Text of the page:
Furthermore, the bio-inspired online learning and adaptation have been incorporated into control designs for various linear and nonlinear systems, which have attracted a large number of researchers in control and automation communities for decades. In this special issue, M. Wan et al. introduced an adaptive sliding mode tracking control mechanism for unmanned autonomous helicopters, where neural networks are used to compensate the uncertainties online. J. Zhang et al. investigated data-driven superheating control of organic Rankine cycle processes, where the Quantized Minimum Error Entropy (QMEE) is adopted to construct the performance index of superheating control systems. C. Zhang et al. suggested a reconfigurable control method based on cascade Active Disturbance Rejection Controller (ADRC) for a hovering Planar Vertical Take-Off and Landing (PVTOL) aircraft. W. Wei also extended the idea of ADRC for disturbance rejection and synchronization of Morris-Lecar neurons and nonlinear systems. C. Ming et al. also addressed the velocity control for air-breathing supersonic vehicles by using an active disturbance rejection scheme. C. Yang et al. proposed a mechanism for model-free composite control of flexible manipulators by further tailoring the principle of adaptive dynamic programming to achieve optimal control. The optimal control for a nonlinear boiler-turbine unit was considered by G. Zhao et al. in their work, where an adaptive receding Galerkin algorithm was proposed. Meanwhile, Q. Zhu et al. proposed an efficient yet simple U-model based control paradigm for complex dynamic rational systems using a new U-model reformulation.
The practical applications of learning and adaptation for control designs have been a major theme in this special issue. These applications include robotic systems, servo systems, hydraulic actuation, smart grid, multiagent system, and supersonic vehicles, just to mention a few. In this special issue, T. Zeng et al. developed an adaptive finite-time sliding mode control for dual-motor driving systems, where a disturbance observer was adopted to handle uncertainties. S. Li et al. proposed a direct inverse controller for Permanent Magnet Synchronous Motor (PMSM) with a Radial Basis Function NN (RBFNN) as a compensator. The idea of adaptive robust control was further tailored for disturbance compensation and active vibration isolation by B. Zhao et al. in their paper. R. Bai and D. Guo investigated sliding mode control of active suspension systems configured with hydraulic actuator. The hybrid steering control for unmanned driving electric vehicle with in-wheel motors was addressed by Y. Li et al., who proposed to combine Back Propagation NN (BPNN) with Genetic Algorithm (GA) to achieve a better response. L. Xi et al. investigated a novel automatic generation control method for the islanded smart grid by developing a mechanism of ecological population cooperative control. G. Hou et al. studied model predictive control of gas turbine in combined cycle unit, where a fuzzy system is incorporated into the control synthesis. Furthermore, the leader-following consensus control of multiagent systems was studied in the work by X. Hou and Y. Liu, where an event-triggered scheme was suggested and only the output feedback was required.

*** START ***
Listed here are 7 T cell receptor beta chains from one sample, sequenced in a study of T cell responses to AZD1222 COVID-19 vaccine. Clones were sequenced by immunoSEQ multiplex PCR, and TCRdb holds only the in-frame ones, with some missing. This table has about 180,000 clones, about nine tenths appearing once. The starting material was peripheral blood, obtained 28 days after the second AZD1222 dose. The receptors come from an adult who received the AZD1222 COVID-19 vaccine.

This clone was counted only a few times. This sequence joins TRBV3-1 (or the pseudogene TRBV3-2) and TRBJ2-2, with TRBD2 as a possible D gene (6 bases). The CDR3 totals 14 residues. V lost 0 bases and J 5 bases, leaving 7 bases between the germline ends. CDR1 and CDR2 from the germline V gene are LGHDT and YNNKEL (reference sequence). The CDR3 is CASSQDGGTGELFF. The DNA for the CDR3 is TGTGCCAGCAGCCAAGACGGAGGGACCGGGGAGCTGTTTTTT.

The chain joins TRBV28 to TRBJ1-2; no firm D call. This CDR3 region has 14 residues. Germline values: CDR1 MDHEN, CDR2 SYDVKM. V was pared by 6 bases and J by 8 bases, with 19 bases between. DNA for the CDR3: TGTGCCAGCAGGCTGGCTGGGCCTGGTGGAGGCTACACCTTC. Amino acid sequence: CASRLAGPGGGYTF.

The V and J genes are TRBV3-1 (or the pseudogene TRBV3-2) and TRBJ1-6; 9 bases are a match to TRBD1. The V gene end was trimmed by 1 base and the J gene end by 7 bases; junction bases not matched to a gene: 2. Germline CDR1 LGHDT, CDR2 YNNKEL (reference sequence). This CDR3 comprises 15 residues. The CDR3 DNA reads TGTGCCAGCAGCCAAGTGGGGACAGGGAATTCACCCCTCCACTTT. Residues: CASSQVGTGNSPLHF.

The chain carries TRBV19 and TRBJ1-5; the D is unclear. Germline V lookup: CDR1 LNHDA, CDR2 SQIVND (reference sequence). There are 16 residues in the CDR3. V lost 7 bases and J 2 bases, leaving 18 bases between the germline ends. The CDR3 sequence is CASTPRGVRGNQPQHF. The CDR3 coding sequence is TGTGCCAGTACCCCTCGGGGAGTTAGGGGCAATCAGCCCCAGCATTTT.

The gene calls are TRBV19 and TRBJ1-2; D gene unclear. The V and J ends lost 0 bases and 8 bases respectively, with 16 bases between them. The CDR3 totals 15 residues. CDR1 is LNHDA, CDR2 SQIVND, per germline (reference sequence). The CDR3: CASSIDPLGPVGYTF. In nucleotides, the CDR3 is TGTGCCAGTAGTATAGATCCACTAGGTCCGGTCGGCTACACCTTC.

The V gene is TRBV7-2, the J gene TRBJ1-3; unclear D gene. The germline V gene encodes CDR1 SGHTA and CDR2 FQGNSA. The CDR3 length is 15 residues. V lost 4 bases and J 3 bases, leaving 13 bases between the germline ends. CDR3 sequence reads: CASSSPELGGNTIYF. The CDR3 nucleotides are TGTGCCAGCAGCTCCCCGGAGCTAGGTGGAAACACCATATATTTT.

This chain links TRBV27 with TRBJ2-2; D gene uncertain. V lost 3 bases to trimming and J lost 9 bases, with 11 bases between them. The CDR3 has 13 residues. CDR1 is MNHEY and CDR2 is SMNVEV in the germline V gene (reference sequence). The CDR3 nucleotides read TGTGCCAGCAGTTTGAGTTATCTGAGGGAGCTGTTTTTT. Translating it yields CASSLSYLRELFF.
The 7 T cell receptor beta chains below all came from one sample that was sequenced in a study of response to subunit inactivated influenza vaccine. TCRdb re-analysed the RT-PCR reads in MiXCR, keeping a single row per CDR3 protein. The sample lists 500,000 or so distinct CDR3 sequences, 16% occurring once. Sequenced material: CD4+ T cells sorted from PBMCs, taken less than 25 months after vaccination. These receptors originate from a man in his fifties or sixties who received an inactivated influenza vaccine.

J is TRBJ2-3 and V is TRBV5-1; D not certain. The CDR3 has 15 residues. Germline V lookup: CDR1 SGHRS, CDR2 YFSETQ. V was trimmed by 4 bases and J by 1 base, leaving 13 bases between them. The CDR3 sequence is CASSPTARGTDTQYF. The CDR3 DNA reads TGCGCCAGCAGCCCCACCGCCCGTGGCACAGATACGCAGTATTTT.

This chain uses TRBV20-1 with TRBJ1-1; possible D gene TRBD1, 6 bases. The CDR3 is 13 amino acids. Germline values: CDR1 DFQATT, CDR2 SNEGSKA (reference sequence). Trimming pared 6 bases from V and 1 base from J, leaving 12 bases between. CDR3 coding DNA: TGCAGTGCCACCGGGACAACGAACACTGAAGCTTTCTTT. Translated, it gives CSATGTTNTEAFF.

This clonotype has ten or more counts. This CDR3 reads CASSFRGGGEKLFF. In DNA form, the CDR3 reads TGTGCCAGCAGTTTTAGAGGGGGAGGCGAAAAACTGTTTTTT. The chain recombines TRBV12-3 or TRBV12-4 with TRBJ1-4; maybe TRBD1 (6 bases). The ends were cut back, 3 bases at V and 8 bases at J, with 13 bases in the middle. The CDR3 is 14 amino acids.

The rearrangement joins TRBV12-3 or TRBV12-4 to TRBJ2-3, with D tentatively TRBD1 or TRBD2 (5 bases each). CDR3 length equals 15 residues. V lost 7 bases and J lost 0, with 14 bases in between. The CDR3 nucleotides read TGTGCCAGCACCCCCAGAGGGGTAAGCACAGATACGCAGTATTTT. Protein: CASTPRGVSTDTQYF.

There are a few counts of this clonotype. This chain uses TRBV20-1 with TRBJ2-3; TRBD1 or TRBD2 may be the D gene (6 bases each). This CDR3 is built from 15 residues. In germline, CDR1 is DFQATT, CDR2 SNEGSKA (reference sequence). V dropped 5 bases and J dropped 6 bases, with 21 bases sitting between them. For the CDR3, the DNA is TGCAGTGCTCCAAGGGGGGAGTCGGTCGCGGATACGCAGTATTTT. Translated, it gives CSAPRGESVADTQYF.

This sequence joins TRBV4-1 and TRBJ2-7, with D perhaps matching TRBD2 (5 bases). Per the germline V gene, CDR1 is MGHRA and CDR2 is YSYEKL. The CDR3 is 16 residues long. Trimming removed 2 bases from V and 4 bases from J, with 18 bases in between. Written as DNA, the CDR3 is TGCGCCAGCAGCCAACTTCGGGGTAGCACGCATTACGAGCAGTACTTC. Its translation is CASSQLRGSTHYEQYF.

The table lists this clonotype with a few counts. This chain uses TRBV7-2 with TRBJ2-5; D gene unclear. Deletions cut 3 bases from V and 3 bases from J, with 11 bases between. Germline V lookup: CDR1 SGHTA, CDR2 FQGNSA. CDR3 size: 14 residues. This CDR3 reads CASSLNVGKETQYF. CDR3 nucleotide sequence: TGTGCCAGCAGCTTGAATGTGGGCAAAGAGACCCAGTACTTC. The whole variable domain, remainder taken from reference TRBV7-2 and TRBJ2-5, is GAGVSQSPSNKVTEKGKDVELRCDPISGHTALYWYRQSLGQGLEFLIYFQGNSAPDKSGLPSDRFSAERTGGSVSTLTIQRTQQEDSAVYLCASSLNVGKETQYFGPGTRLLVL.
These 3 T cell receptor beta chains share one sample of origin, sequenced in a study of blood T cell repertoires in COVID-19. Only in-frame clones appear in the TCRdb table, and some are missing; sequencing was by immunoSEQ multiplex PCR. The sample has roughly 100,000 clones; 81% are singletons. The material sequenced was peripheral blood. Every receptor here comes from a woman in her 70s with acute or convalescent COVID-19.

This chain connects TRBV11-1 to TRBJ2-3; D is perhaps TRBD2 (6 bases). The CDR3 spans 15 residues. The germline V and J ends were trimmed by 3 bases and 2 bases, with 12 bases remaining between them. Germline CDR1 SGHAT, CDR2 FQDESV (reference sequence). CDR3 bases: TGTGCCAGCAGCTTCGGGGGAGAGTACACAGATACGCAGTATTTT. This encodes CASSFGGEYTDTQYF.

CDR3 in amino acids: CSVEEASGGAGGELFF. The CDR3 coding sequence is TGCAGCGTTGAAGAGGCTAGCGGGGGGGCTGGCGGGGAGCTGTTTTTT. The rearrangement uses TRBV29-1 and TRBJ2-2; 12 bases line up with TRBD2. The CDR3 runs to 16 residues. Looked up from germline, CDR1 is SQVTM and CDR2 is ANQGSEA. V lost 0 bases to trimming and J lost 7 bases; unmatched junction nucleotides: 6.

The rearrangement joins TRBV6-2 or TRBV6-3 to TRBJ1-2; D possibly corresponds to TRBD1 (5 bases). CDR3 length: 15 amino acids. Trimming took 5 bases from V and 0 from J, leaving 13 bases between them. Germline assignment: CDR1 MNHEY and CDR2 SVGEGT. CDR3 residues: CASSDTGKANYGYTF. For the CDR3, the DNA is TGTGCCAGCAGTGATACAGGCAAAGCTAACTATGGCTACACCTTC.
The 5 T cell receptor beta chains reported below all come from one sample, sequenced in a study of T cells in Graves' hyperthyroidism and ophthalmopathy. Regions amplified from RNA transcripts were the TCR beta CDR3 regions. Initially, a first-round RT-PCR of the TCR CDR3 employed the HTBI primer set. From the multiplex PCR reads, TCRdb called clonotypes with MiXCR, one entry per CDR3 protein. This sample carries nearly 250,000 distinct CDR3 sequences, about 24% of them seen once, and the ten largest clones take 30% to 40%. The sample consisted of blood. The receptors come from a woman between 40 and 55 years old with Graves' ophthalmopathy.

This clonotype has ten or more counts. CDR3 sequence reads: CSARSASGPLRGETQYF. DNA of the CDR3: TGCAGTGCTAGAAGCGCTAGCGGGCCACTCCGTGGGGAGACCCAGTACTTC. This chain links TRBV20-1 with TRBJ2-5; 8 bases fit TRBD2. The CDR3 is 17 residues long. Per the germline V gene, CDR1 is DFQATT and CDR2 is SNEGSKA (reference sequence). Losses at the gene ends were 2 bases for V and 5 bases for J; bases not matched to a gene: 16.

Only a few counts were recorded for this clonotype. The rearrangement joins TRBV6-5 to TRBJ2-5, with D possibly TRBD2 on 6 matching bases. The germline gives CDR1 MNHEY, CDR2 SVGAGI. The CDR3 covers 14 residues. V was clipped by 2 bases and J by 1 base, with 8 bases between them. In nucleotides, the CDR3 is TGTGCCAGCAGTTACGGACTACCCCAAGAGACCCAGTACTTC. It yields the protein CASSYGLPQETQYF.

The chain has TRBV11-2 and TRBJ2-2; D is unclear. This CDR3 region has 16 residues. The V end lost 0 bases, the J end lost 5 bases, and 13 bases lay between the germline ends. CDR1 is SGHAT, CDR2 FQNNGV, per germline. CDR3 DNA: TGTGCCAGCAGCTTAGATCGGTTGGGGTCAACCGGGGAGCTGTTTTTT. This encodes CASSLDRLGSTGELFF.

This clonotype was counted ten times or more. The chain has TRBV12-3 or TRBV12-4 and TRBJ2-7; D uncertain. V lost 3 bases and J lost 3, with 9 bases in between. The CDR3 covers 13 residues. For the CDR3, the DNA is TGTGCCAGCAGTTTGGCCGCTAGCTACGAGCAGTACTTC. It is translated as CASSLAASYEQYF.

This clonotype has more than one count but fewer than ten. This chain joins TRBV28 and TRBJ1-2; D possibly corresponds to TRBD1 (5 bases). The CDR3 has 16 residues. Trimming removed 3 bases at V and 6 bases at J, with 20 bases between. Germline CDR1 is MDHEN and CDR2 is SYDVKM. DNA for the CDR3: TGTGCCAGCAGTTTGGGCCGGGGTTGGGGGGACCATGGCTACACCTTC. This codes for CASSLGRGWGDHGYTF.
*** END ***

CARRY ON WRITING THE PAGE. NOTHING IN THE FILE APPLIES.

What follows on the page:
Finally, the theoretical studies and applications of robotic systems have also attracted significant attentions in this special issue. J. Wu et al. studied the problem on path planning of space robot for on-orbit detection, for which the ideas of GA algorithm, Singular Value Decomposition (SVD), and Damped Least Squares (DLS) were combined to improve the tracking accuracy of a 6-degree-of-freedom free-floating space robot. C. Wang et al. proposed a modeling method for a flexible lower extremity exoskeleton robot and proposed a method of deep locomotion mode identification. C. Wang et al. addressed the problem of terrain adaptive estimation of instantaneous centers of rotation for tracked robot. G. Gao et al. investigated the problem of hybrid optimal kinematic parameter identification and calibration for an industrial robot. In their work, a BPNN was adopted together with Particle Swarm Optimization (PSO) to achieve enhanced performance. N. Wang et al. presented an efficient method for the exploration of muscle fatigue effects by analysing the surface ElectroMyoGraphy (sEMG) signals in the framework of a bio-inspired robot learning scheme.
The selected papers in the special issue could not exhaustively cover all the recent advances of the bio-inspired learning and adaptation methods for optimization and control of complex systems. Nevertheless, they provide an excellent overview of the state-of-the-art progress in this area. We hope these high-quality papers may enrich the knowledge of the complex systems community and provide valuable insight into this topic for the readers.
Conflicts of Interest
The authors declare that they have no conflicts of interest.
The guest editors would like to acknowledge and appreciate both the authors and the reviewers for their significant contributions towards the success of this special issue.
Copyright © 2019 Jing Na et al. This is an open access article distributed under the Creative Commons Attribution License, which permits unrestricted use, distribution, and reproduction in any medium, provided the original work is properly cited.